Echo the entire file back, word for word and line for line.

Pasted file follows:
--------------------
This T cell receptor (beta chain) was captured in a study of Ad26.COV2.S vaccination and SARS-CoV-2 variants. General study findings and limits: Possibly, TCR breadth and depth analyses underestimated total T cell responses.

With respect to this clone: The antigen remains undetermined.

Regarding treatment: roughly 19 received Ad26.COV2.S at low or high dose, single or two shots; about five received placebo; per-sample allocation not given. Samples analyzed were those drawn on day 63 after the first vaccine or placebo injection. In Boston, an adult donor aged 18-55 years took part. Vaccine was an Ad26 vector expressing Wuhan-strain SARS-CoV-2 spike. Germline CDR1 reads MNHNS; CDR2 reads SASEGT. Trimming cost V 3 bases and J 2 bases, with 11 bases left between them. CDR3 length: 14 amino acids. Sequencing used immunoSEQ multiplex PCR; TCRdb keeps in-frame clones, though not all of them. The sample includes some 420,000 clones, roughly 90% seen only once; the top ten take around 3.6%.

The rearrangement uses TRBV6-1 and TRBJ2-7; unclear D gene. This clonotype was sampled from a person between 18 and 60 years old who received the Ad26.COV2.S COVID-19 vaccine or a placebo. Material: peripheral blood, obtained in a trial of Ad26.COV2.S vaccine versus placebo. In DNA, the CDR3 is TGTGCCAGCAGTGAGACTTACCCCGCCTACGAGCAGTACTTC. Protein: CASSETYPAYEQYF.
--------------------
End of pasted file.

This T cell receptor (beta chain) was captured in a study of Ad26.COV2.S vaccination and SARS-CoV-2 variants. General study findings and limits: Possibly, TCR breadth and depth analyses underestimated total T cell responses.

With respect to this clone: The antigen remains undetermined.

Regarding treatment: roughly 19 received Ad26.COV2.S at low or high dose, single or two shots; about five received placebo; per-sample allocation not given. Samples analyzed were those drawn on day 63 after the first vaccine or placebo injection. In Boston, an adult donor aged 18-55 years took part. Vaccine was an Ad26 vector expressing Wuhan-strain SARS-CoV-2 spike. Germline CDR1 reads MNHNS; CDR2 reads SASEGT. Trimming cost V 3 bases and J 2 bases, with 11 bases left between them. CDR3 length: 14 amino acids. Sequencing used immunoSEQ multiplex PCR; TCRdb keeps in-frame clones, though not all of them. The sample includes some 420,000 clones, roughly 90% seen only once; the top ten take around 3.6%.

The rearrangement uses TRBV6-1 and TRBJ2-7; unclear D gene. This clonotype was sampled from a person between 18 and 60 years old who received the Ad26.COV2.S COVID-19 vaccine or a placebo. Material: peripheral blood, obtained in a trial of Ad26.COV2.S vaccine versus placebo. In DNA, the CDR3 is TGTGCCAGCAGTGAGACTTACCCCGCCTACGAGCAGTACTTC. Protein: CASSETYPAYEQYF.